(Photo by Lionel Allorge, via Wikimedia Commons)
Is mobile entrepreneurship due for doom thanks to new data plans that carve out exemptions for the most popular apps? That’s what legendary venture capitalist Fred Wilson recently wrote on his blog, which led to a followup post from Wired.
The skinny: Sprint is offering unlimited data for certain apps under its pre-paid plan and T-Mobile is offering it for certain music apps under its Simple Choice plans. Wilson calls these “zero ratings.”
Wilson argues that “zero ratings” amount to serious incumbent protection and will make it very hard for anyone to get an app noticed if they don’t somehow achieve zero rating. We’re a little skeptical of this last point. Apps that we’ve covered here, like TunnelX and Enquire probably aren’t burning enough data for users to really even notice their impact. However, if you wanted to enter into a data-heavy field, like Montaj is, it could be a serious obstacle.
Wired, however, argues that anything that discourages app making hurts us all, writing:
It’s important to consider this version of the digital divide from the point of view of app makers as well. The more they’re cut off from potential users, the less likely they’ll be to continue making apps. In that event, it’s not only users with the most limited data plans who will suffer from lack of choice and opportunity. We all will.
Today, even the gatekeepers (Apple and Google) don’t promote big money. Their algorithms rewards downloads, and quick popularity, which entrepreneurs can get out of their hard work … Now the mobile plan providers are saying: we want to be the new gatekeepers, we want to change the rules, and we want money now. And who can give them that much money? The incumbents.
But the cable TV analogy in the article is a good one- 40 years ago all TV was over the air and free, now we pay for more choices. Similarly, better content and user experiences are what drive app take-up and retention. So while Zero Rated mobile apps would be an additional competitive hurdle for developers, more choice, and better content and experiences will ultimately prevail.
This is another approach to the “malling” of the net, another attack (so to speak) on net neutrality. It’s been an inevitable development for a long time. I remember back at Firefly in ’96 wondering when the media companies would try to bundle up the web to resemble the URL-less world of AOL (back when that service still existed!). I think we’ve been pretty lucky that it hasn’t happened already. Many would say that the demand for an open internet has prevented mallification to this point. It’s a big question how much people out there really care about an open internet.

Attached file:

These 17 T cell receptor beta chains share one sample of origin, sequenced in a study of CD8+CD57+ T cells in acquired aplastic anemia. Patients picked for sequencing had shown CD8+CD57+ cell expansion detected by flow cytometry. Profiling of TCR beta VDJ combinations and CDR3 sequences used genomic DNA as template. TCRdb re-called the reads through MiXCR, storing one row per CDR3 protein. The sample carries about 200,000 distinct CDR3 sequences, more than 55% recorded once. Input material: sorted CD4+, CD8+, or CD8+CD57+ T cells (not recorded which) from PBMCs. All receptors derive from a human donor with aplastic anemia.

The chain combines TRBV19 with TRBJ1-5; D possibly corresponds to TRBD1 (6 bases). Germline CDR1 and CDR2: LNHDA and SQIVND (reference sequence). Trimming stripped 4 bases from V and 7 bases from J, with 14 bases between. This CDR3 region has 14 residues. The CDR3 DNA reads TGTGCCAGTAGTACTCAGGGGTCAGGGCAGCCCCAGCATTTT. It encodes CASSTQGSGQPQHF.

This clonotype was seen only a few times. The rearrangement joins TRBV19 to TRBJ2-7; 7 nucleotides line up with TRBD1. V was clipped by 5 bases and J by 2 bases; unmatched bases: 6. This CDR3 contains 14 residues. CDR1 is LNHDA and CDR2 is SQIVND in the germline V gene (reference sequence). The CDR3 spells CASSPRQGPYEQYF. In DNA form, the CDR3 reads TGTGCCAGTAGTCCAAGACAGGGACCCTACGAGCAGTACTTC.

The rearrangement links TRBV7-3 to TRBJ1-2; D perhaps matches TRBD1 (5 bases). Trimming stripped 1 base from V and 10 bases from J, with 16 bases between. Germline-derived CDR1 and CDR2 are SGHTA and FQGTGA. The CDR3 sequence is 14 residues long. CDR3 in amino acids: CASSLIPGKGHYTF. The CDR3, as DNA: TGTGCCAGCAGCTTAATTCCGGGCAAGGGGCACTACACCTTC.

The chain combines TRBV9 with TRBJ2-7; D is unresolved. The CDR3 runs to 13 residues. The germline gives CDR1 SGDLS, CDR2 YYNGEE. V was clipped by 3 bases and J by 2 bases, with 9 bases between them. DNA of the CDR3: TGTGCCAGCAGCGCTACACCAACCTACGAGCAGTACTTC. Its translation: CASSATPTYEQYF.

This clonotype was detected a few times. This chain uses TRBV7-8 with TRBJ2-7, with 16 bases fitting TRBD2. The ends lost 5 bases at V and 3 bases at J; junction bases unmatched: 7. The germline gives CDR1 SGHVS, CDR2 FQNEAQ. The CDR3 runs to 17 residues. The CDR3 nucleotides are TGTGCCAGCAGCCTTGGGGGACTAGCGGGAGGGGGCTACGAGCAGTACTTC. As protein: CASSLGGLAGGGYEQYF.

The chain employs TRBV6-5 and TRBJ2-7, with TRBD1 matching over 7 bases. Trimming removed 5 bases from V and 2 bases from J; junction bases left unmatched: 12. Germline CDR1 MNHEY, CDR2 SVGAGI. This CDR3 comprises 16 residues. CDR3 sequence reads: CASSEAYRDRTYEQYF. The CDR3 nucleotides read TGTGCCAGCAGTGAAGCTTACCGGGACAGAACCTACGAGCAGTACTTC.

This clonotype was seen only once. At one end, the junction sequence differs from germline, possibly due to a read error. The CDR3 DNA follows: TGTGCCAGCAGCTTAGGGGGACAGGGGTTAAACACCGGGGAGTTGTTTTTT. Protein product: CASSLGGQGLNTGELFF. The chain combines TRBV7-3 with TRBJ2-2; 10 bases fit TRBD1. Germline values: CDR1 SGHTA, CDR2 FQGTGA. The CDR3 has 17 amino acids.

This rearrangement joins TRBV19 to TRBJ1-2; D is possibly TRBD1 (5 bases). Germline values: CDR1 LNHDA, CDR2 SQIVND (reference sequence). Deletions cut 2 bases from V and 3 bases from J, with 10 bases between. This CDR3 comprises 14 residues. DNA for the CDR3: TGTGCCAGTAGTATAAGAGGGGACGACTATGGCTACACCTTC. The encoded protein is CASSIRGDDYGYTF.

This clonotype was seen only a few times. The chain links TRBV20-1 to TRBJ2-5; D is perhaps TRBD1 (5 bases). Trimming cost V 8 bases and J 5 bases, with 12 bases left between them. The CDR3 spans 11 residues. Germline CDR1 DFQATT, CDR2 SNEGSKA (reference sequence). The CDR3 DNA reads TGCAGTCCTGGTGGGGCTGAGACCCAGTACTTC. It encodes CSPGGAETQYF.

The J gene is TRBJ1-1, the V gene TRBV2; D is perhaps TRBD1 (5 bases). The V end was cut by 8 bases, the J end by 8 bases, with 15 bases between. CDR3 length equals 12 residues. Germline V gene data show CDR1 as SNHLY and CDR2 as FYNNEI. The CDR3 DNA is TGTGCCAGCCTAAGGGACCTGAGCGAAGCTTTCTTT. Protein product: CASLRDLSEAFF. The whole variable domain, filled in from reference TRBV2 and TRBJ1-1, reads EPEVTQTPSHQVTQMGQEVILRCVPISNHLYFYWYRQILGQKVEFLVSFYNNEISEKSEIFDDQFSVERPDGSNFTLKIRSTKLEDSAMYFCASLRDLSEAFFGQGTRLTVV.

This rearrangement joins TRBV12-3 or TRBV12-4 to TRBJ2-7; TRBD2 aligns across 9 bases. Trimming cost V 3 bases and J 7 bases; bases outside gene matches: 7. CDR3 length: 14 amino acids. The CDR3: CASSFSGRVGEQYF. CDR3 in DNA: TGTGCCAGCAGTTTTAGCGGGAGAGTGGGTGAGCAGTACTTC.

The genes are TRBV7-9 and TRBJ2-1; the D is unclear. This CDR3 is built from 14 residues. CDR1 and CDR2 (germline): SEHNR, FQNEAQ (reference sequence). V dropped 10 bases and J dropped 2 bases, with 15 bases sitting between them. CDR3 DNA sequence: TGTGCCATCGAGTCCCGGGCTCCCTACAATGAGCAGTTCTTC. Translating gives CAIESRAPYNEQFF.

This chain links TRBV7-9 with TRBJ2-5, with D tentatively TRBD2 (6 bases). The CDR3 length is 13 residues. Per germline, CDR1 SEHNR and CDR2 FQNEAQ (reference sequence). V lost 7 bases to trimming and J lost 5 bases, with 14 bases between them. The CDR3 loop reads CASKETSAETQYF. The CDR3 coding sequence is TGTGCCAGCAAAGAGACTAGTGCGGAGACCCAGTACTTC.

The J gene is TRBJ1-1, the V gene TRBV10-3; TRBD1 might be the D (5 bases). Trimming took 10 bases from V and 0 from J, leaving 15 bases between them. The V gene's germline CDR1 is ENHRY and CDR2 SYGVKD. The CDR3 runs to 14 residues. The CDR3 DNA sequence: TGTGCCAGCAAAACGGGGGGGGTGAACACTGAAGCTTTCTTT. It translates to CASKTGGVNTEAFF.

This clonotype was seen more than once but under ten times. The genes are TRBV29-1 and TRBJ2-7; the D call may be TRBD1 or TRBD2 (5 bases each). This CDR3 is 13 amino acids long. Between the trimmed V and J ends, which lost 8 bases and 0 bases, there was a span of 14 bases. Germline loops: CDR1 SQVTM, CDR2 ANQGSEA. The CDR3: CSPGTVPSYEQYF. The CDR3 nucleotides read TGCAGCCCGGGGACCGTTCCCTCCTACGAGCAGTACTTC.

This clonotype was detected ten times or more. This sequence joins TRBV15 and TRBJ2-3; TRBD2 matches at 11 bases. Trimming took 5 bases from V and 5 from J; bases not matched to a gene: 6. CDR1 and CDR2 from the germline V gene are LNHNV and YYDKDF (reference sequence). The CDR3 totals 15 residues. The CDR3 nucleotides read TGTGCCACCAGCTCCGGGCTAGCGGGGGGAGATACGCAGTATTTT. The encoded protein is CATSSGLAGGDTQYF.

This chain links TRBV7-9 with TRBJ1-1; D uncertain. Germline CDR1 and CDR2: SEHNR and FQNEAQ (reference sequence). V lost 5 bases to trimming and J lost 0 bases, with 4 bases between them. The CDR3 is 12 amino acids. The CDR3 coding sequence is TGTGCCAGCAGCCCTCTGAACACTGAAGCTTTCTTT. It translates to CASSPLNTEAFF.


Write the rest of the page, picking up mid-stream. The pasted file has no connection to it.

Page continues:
Then mobile app shop, Tendigi, weighed in, by way of its CEO, Jeff Soto, also an Apple alum, who sees it as a natural progression from the tiered approach to mobile data that telecoms have been using to increase revenue. He writes:
Innovation is happening on multiple fronts and this idea of zero rating apps will stifle that progress allowing only big companies to showcase their work.
It would be a bold move for the big telecom companies to try charging for access to specific services. New services are born every day and that’s what makes the mobile app market so exciting. There is always something new and exciting to try out. If these companies decide to “package” access to certain services, I think this will greatly backfire as most people are used to being able to browse and “shop” for new apps and services online.
We also went looking for someone with a 20,000-foot view of the mobile marketplace to give us their take. We found Ph.D. candidate Ryland Sherman, working in the Telecommunications Department at Indiana University. He wrote us, pointing out that the “better deal” of zero rated apps might not last:
Ultimately, with ‘zero rating’ options, consumers may get a better deal from the pre-existing apps, but only as long as the threat of competition puts pressure on the prices of successful services. My concern would be whether certain markets will become ‘winner-take-all,’ with a company like Spotify dominating subscription music, then increasing its prices to consumers while reducing its payments to artists without strong label negotiations support. Most internet services naturally benefit from network effects, wherein the value of the service to consumers increases with the number of other users or wherein the cost of providing each consumer the services decreases with the number of users. Competition regulators must always watch markets with network effects closely to ensure today’s efficiency is not tomorrow’s monopoly.
It remains to be seen whether zero-rating is a trend or a blip. Or whether the Internet community will buy into the marketing or become galvanized against it in such a way that companies back off.
Teens tackle big, bad internet at Tech Kids Unlimited hackathon
New York to boycott ISPs that don’t adhere to net neutrality, de Blasio announces at SXSW
Would you lease a car on Seamless? This Brooklyn startup thinks so
You can win up to $360,000 at the WeWork Creator Awards
There’s a protest for net neutrality in Williamsburg Thursday night
This new app wants to be your tour guide of Brooklyn
This Brooklyn technologist used iBeacons to automatically order Ubers and Starbucks
Explore how diverse teams build dynamic products with Dev Bootcamp
Sign-up for daily news updates from Technical.ly Brooklyn